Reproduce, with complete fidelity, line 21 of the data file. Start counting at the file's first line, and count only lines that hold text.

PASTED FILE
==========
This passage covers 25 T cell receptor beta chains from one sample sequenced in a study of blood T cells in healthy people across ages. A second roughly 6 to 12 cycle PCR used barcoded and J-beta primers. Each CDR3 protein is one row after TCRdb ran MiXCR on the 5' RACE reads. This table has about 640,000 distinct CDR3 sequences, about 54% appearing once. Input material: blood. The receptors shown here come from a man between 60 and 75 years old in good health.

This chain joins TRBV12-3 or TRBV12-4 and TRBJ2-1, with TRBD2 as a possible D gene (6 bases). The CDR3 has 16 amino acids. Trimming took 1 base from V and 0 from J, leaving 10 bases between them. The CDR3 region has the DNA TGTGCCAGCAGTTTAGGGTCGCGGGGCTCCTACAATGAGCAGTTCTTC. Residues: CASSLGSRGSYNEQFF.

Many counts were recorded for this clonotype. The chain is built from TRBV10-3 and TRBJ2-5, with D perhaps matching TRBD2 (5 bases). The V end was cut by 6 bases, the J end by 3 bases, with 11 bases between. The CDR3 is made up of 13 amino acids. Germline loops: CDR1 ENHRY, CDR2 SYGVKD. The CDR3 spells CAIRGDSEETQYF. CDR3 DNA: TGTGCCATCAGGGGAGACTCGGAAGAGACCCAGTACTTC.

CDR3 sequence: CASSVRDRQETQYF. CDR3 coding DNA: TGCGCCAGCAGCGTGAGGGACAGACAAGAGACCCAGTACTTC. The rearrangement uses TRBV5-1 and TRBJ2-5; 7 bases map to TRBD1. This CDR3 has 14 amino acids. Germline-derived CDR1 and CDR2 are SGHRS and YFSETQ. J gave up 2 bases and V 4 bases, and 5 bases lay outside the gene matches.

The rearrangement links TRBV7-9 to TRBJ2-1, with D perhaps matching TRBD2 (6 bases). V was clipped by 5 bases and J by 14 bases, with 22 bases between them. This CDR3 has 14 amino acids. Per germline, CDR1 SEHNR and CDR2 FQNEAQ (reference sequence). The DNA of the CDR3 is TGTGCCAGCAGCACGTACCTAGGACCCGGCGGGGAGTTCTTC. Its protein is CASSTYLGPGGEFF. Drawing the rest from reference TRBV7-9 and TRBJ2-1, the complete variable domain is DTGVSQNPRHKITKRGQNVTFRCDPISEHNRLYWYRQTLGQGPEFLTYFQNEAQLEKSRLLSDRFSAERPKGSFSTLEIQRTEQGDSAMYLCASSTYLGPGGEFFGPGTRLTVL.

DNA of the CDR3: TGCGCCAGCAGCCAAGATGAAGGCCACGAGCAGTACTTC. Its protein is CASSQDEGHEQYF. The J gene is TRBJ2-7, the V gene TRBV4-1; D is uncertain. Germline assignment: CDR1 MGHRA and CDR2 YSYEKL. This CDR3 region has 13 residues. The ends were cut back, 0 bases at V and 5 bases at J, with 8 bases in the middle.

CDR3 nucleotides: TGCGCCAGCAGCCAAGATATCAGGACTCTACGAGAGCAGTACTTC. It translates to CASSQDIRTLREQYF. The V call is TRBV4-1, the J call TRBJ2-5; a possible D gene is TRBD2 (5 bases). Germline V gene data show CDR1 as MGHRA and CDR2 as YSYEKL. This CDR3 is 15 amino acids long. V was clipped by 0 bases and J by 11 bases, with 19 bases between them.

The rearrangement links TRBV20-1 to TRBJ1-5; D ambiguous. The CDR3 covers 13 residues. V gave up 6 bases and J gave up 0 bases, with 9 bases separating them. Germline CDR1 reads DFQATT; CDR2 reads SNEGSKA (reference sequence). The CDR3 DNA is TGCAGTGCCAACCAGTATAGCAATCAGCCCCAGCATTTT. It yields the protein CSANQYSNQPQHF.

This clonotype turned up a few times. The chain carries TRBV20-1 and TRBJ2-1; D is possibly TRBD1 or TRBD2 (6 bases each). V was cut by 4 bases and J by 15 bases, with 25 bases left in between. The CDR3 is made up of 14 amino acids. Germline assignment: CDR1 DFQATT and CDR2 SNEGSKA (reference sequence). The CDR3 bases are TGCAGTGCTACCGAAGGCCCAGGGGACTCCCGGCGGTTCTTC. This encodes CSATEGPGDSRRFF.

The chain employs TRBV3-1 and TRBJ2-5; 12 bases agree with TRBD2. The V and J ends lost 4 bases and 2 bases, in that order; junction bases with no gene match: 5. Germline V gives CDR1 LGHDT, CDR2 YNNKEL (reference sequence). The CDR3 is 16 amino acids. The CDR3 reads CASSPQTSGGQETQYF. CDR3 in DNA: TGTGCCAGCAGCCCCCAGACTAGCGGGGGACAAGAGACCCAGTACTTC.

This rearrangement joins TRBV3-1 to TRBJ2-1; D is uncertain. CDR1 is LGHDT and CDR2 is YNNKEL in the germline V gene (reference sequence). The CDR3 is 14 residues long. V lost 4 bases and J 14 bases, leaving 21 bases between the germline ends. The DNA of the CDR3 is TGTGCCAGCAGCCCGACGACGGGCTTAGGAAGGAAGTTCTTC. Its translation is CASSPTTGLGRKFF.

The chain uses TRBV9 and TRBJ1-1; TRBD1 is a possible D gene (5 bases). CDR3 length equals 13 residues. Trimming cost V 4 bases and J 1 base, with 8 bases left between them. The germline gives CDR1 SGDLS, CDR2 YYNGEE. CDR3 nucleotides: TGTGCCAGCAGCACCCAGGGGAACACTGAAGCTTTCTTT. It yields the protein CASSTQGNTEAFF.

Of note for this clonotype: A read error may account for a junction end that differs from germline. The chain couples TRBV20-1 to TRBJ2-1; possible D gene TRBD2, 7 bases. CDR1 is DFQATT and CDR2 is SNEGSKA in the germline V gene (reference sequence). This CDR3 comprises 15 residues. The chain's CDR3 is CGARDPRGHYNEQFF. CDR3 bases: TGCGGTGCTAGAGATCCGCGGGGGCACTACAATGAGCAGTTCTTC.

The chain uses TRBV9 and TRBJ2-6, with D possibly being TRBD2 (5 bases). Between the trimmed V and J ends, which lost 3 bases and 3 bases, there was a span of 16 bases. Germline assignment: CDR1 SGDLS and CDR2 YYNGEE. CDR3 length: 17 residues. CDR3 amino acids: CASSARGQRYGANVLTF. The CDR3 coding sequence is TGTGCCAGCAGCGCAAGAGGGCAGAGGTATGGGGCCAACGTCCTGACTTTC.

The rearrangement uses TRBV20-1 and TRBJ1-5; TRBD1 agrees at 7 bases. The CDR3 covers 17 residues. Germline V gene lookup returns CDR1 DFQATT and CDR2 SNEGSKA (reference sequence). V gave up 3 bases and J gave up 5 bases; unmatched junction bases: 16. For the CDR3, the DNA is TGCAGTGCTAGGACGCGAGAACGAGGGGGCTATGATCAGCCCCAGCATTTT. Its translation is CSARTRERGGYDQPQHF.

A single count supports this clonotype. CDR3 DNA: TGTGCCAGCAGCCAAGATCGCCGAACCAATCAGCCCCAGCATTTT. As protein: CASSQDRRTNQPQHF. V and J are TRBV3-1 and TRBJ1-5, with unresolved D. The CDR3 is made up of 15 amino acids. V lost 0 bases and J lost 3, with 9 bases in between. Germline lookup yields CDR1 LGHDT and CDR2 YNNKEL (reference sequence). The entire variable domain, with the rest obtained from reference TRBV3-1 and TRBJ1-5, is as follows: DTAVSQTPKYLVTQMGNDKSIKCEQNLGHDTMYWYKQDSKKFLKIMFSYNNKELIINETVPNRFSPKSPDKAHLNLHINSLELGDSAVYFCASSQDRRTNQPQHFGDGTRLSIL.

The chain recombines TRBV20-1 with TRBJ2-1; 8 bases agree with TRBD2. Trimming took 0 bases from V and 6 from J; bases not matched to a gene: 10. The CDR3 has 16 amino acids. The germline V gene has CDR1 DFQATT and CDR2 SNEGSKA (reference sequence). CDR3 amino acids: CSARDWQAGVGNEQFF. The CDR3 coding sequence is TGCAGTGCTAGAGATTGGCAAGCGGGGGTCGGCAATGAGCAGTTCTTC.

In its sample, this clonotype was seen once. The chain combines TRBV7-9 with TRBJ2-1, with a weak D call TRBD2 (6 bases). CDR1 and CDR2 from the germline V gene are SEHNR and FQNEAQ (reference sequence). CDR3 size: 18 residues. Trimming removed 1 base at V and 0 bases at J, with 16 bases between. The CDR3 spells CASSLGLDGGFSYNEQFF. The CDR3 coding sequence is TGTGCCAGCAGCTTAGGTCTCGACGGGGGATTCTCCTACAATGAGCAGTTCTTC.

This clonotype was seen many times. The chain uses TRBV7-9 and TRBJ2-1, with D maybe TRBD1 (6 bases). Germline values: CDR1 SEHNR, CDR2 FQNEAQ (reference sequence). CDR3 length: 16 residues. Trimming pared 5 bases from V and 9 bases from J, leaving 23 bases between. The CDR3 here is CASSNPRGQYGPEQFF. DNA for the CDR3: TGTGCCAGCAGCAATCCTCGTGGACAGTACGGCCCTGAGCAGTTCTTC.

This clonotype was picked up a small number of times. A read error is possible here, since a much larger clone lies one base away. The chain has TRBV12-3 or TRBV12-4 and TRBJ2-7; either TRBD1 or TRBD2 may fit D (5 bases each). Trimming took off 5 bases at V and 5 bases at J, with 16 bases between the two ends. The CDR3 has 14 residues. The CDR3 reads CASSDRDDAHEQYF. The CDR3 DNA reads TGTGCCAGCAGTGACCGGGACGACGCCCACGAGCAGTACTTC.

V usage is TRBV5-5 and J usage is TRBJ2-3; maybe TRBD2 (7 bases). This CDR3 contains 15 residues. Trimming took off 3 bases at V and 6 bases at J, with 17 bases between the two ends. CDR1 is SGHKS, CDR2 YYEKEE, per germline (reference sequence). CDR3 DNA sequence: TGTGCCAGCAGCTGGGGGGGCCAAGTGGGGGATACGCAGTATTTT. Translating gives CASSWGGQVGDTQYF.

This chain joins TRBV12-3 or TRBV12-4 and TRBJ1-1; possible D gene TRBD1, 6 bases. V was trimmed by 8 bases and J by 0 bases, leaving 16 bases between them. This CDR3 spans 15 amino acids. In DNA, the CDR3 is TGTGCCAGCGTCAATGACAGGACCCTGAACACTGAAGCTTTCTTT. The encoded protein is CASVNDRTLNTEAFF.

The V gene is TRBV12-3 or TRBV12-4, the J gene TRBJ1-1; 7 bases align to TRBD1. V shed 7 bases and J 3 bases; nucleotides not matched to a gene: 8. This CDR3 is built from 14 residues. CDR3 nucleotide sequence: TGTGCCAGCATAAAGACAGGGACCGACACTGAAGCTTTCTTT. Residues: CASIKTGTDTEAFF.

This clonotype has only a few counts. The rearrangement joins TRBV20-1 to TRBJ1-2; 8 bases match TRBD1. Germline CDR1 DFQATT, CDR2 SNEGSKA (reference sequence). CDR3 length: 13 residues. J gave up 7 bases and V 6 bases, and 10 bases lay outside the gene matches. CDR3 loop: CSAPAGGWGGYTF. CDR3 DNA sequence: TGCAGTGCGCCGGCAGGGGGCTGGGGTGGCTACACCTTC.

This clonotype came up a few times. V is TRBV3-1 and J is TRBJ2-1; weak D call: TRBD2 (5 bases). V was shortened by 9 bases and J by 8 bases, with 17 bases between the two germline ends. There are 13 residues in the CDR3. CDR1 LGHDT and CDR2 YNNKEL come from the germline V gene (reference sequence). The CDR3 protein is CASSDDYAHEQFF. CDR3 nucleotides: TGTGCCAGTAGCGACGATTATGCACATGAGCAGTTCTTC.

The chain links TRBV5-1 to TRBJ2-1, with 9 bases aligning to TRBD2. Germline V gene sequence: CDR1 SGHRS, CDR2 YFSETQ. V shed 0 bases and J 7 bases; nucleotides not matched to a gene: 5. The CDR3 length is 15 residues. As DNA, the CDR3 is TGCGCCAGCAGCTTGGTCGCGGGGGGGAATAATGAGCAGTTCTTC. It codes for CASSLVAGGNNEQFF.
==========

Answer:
V usage is TRBV5-5 and J usage is TRBJ2-3; maybe TRBD2 (7 bases). This CDR3 contains 15 residues. Trimming took off 3 bases at V and 6 bases at J, with 17 bases between the two ends. CDR1 is SGHKS, CDR2 YYEKEE, per germline (reference sequence). CDR3 DNA sequence: TGTGCCAGCAGCTGGGGGGGCCAAGTGGGGGATACGCAGTATTTT. Translating gives CASSWGGQVGDTQYF.